1
Other Types of Tanning Pills

In addition to tanning pills with canthaxanthin as the star ingredient, there are other types of tanning pills on the market. There are other pigment-based tanning pills like those that contain canthaxanthin, instead containing other pigment such as carotene (from carrots).

Tanning accelerators are a type of tanning pill that when consumed are supposed to speed up the production of melanin in your body. They contain ingredients such as psoralen (a plant-derived ingredient that may increase your skin's sensitivity to sunlight) and tyrosine (an amino acid the body needs to produce melatonin). Do they work? Current research suggests there is no truth to this claim.

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Sources

  • American Academy of Dermatology. "Indoor Tanning is Out: Online Public Education Tool Kit." (Accessed 7/26/09) http://www.aad.org/public/sun/toolkit/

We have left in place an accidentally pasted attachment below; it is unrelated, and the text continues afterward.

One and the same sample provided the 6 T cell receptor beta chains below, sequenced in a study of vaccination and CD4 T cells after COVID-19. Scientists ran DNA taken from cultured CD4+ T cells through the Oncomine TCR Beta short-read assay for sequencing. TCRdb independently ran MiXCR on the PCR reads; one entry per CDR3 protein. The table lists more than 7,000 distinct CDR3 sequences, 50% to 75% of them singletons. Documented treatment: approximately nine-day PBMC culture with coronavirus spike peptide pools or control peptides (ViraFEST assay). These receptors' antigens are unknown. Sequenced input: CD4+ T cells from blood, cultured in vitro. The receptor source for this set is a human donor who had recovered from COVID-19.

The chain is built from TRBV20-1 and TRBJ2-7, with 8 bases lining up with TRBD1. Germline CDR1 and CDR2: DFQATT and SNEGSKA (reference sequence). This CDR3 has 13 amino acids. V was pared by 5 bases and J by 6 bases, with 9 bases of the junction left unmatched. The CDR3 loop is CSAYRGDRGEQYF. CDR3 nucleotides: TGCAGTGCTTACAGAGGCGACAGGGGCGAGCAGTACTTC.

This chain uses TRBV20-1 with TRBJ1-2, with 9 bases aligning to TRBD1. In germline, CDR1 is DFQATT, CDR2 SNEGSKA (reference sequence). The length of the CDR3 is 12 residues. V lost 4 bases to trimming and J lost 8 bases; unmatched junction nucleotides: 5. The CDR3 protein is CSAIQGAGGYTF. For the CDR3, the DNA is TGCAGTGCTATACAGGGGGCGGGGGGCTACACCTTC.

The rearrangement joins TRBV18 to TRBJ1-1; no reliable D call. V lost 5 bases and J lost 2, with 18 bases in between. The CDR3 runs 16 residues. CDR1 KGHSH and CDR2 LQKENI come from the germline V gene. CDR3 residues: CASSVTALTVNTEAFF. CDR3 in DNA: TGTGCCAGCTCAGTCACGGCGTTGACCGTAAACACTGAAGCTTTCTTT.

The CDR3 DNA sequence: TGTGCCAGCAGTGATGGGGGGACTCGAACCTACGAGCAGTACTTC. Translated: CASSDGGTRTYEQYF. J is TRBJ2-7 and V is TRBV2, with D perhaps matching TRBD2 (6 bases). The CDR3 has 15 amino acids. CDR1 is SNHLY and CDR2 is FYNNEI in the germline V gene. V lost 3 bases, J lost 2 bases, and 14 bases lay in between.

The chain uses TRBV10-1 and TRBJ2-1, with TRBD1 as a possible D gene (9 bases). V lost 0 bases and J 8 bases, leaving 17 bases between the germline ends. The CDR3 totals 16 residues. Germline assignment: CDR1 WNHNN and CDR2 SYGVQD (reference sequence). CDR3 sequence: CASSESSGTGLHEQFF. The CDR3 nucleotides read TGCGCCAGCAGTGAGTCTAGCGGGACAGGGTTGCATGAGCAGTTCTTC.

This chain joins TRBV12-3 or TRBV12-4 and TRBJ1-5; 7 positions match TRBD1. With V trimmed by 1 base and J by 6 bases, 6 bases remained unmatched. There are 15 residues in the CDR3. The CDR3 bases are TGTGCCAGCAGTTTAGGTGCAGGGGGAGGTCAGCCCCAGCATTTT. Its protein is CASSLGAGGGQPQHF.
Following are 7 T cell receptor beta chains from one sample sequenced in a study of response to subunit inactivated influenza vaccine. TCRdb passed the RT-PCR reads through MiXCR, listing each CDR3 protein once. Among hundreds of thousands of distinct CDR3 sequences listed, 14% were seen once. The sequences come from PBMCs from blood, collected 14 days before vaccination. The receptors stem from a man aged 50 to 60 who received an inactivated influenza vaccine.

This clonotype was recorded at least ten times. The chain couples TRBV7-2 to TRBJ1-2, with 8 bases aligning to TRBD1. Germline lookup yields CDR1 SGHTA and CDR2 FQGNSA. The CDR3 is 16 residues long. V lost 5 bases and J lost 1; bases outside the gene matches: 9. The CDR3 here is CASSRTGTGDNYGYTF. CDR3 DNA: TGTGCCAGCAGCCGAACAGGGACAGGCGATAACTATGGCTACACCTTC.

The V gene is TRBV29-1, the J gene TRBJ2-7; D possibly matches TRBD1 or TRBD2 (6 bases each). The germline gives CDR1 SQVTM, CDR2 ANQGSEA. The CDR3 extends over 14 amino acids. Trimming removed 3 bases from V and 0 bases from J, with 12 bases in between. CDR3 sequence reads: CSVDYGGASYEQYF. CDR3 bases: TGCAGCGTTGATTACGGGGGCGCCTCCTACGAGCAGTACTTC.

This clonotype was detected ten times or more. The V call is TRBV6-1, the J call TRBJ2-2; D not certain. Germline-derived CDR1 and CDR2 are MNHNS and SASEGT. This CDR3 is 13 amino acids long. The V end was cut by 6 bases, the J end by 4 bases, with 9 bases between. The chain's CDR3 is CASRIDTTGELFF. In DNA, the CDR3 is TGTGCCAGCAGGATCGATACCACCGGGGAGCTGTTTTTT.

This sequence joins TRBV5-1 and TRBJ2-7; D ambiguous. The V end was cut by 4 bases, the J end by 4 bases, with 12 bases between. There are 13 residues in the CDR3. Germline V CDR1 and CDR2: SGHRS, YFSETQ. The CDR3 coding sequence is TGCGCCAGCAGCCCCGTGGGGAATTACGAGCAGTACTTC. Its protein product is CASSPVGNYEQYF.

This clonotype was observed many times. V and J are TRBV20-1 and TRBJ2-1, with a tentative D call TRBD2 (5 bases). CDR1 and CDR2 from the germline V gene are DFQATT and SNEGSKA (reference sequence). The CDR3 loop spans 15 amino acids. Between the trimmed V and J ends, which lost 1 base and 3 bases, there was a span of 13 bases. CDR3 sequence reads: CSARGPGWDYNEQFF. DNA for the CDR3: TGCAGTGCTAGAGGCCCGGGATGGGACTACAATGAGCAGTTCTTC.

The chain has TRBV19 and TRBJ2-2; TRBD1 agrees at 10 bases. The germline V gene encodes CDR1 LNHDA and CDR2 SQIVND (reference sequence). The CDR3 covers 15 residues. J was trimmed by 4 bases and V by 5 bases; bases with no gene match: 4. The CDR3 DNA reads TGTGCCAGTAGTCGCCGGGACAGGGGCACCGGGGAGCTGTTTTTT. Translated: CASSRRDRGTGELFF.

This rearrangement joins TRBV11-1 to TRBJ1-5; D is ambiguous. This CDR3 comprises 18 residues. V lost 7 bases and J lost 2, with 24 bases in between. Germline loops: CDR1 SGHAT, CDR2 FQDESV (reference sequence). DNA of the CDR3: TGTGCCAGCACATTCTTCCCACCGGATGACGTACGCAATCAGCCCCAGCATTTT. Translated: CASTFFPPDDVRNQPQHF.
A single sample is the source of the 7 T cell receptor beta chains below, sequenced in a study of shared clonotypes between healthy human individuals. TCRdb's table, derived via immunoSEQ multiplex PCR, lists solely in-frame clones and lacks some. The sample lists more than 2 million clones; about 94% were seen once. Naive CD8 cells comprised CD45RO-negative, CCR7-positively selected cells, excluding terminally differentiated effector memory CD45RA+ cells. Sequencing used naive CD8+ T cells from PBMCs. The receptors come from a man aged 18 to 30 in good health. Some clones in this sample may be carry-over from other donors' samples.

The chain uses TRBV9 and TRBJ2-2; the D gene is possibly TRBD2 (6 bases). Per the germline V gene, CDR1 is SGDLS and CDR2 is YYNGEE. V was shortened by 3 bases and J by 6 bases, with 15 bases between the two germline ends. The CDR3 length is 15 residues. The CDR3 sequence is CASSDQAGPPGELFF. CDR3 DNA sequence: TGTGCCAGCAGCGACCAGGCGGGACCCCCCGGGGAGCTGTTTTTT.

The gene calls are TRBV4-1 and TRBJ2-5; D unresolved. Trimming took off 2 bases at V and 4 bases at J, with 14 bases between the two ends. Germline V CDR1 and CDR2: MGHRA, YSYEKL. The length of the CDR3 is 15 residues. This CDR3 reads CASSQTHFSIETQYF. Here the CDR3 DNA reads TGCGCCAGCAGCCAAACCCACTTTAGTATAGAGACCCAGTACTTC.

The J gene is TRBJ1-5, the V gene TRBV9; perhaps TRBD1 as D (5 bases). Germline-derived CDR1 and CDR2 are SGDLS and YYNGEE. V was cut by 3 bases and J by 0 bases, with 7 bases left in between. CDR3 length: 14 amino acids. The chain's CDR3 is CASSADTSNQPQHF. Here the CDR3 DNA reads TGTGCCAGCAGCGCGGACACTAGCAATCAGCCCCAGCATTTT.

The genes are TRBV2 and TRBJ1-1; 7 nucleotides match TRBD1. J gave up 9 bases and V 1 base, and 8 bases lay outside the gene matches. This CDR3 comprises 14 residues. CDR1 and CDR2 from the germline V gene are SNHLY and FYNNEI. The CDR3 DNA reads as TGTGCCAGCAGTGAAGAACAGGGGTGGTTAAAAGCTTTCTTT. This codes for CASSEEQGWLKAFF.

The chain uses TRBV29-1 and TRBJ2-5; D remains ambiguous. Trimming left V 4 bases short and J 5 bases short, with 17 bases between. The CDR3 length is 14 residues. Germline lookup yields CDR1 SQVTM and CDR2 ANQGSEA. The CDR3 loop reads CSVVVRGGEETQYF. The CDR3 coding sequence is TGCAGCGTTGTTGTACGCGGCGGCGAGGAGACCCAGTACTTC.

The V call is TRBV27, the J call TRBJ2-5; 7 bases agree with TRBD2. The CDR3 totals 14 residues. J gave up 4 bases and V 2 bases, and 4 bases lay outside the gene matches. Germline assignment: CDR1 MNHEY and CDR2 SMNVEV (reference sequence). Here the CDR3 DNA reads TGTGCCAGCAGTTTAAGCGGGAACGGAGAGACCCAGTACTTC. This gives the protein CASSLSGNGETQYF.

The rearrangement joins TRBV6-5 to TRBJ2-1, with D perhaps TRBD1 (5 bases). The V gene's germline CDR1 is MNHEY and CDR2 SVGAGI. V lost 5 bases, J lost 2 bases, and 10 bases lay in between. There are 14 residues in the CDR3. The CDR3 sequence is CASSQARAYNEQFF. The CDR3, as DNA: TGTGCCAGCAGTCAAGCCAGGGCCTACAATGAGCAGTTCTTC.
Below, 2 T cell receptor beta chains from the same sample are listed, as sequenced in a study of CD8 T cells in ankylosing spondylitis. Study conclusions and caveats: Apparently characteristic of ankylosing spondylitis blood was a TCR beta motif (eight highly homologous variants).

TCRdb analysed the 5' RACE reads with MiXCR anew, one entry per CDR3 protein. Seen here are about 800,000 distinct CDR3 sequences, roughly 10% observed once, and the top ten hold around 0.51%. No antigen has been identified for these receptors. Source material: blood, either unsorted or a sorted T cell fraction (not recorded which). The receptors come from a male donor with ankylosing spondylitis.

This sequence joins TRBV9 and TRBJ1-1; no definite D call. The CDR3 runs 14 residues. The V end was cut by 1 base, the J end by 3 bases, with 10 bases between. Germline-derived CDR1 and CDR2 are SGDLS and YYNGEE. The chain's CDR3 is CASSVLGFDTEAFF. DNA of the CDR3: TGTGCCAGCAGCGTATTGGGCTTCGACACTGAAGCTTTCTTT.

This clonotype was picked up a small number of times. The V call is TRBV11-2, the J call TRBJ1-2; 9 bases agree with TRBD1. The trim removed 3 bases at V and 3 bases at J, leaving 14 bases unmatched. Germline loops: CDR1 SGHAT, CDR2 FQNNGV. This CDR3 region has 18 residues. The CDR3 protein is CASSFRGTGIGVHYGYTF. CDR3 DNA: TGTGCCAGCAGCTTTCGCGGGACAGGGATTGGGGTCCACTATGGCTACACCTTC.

• Drugs.com. "Tanning Tablets." (Accessed 7/27/09) http://www.drugs.com/npp/tanning-tablets.html
  • Mayo Clinic. "Sunless Tanning: A Safe Alternative to Sunbathing." (Accessed 7/26/09) http://mayoclinic.com/health/sunless-tanning/SN00037
  • RxList. "Canthaxanthin." (Accessed 7/26/09) http://www.rxlist.com/canthaxanthin/supplements.htm
  • U.S. Food and Drug Administration. "Summary of Color Additives for Use in United States in Foods, Drugs, Cosmetics and Medical Devices." August, 3, 2009. (Accessed 8/18/09) http://www.fda.gov/ForIndustry/ColorAdditives/ColorAdditiveInventories/ucm115641.htm
  • U.S. Food and Drug Administration. "Tanning Pills." (Accessed 7/27/09) http://www.fda.gov/Cosmetics/ProductandIngredientSafety/ProductInformation/ucm134217.htm